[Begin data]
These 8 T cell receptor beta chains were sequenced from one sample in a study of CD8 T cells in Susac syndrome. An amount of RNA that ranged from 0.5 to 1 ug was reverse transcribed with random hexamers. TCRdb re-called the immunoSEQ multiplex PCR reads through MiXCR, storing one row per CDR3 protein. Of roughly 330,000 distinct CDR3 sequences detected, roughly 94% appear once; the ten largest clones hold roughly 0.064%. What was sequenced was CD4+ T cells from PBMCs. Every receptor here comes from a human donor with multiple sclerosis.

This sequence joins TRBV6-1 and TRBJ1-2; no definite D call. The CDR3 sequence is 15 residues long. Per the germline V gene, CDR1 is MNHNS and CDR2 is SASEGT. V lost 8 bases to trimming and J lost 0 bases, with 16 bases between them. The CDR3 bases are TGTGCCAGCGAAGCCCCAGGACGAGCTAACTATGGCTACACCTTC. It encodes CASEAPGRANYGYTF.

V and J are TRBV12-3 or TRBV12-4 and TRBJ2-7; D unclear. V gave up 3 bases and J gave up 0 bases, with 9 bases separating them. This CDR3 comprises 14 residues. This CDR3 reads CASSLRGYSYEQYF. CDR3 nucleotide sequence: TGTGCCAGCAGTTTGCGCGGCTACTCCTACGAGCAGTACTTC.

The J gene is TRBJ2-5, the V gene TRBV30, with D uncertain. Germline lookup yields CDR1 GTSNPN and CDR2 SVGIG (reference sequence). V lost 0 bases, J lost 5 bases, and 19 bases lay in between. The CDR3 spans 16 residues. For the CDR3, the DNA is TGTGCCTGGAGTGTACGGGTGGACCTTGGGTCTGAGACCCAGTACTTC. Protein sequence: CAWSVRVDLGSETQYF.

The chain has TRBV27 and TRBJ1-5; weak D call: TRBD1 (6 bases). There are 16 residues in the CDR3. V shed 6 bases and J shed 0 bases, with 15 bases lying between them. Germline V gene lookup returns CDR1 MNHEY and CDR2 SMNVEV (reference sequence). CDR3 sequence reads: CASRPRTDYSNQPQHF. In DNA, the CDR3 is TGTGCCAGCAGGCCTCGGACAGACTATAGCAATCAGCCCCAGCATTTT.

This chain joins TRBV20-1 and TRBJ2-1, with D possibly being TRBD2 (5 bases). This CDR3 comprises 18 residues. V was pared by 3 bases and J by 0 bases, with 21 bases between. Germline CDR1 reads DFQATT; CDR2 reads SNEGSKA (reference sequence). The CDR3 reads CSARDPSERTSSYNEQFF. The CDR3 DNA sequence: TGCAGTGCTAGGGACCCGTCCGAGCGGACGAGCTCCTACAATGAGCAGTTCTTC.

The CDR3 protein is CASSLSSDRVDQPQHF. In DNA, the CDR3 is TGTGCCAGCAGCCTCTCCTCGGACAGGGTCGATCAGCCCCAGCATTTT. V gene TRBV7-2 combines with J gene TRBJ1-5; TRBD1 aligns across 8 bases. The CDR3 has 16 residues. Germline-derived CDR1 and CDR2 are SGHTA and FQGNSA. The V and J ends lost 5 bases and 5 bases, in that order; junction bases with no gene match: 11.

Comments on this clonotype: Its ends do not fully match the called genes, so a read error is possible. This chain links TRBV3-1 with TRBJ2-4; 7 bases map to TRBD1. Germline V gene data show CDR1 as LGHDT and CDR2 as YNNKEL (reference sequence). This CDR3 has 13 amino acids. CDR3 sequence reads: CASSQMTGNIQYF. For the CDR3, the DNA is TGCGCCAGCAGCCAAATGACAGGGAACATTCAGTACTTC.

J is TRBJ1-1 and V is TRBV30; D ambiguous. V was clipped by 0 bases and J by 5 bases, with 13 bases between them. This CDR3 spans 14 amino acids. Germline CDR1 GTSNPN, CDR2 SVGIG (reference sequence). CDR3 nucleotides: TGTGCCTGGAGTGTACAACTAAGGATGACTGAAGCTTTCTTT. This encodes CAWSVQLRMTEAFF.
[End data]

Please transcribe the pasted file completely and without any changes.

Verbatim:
These 8 T cell receptor beta chains were sequenced from one sample in a study of CD8 T cells in Susac syndrome. An amount of RNA that ranged from 0.5 to 1 ug was reverse transcribed with random hexamers. TCRdb re-called the immunoSEQ multiplex PCR reads through MiXCR, storing one row per CDR3 protein. Of roughly 330,000 distinct CDR3 sequences detected, roughly 94% appear once; the ten largest clones hold roughly 0.064%. What was sequenced was CD4+ T cells from PBMCs. Every receptor here comes from a human donor with multiple sclerosis.

This sequence joins TRBV6-1 and TRBJ1-2; no definite D call. The CDR3 sequence is 15 residues long. Per the germline V gene, CDR1 is MNHNS and CDR2 is SASEGT. V lost 8 bases to trimming and J lost 0 bases, with 16 bases between them. The CDR3 bases are TGTGCCAGCGAAGCCCCAGGACGAGCTAACTATGGCTACACCTTC. It encodes CASEAPGRANYGYTF.

V and J are TRBV12-3 or TRBV12-4 and TRBJ2-7; D unclear. V gave up 3 bases and J gave up 0 bases, with 9 bases separating them. This CDR3 comprises 14 residues. This CDR3 reads CASSLRGYSYEQYF. CDR3 nucleotide sequence: TGTGCCAGCAGTTTGCGCGGCTACTCCTACGAGCAGTACTTC.

The J gene is TRBJ2-5, the V gene TRBV30, with D uncertain. Germline lookup yields CDR1 GTSNPN and CDR2 SVGIG (reference sequence). V lost 0 bases, J lost 5 bases, and 19 bases lay in between. The CDR3 spans 16 residues. For the CDR3, the DNA is TGTGCCTGGAGTGTACGGGTGGACCTTGGGTCTGAGACCCAGTACTTC. Protein sequence: CAWSVRVDLGSETQYF.

The chain has TRBV27 and TRBJ1-5; weak D call: TRBD1 (6 bases). There are 16 residues in the CDR3. V shed 6 bases and J shed 0 bases, with 15 bases lying between them. Germline V gene lookup returns CDR1 MNHEY and CDR2 SMNVEV (reference sequence). CDR3 sequence reads: CASRPRTDYSNQPQHF. In DNA, the CDR3 is TGTGCCAGCAGGCCTCGGACAGACTATAGCAATCAGCCCCAGCATTTT.

This chain joins TRBV20-1 and TRBJ2-1, with D possibly being TRBD2 (5 bases). This CDR3 comprises 18 residues. V was pared by 3 bases and J by 0 bases, with 21 bases between. Germline CDR1 reads DFQATT; CDR2 reads SNEGSKA (reference sequence). The CDR3 reads CSARDPSERTSSYNEQFF. The CDR3 DNA sequence: TGCAGTGCTAGGGACCCGTCCGAGCGGACGAGCTCCTACAATGAGCAGTTCTTC.

The CDR3 protein is CASSLSSDRVDQPQHF. In DNA, the CDR3 is TGTGCCAGCAGCCTCTCCTCGGACAGGGTCGATCAGCCCCAGCATTTT. V gene TRBV7-2 combines with J gene TRBJ1-5; TRBD1 aligns across 8 bases. The CDR3 has 16 residues. Germline-derived CDR1 and CDR2 are SGHTA and FQGNSA. The V and J ends lost 5 bases and 5 bases, in that order; junction bases with no gene match: 11.

Comments on this clonotype: Its ends do not fully match the called genes, so a read error is possible. This chain links TRBV3-1 with TRBJ2-4; 7 bases map to TRBD1. Germline V gene data show CDR1 as LGHDT and CDR2 as YNNKEL (reference sequence). This CDR3 has 13 amino acids. CDR3 sequence reads: CASSQMTGNIQYF. For the CDR3, the DNA is TGCGCCAGCAGCCAAATGACAGGGAACATTCAGTACTTC.

J is TRBJ1-1 and V is TRBV30; D ambiguous. V was clipped by 0 bases and J by 5 bases, with 13 bases between them. This CDR3 spans 14 amino acids. Germline CDR1 GTSNPN, CDR2 SVGIG (reference sequence). CDR3 nucleotides: TGTGCCTGGAGTGTACAACTAAGGATGACTGAAGCTTTCTTT. This encodes CAWSVQLRMTEAFF.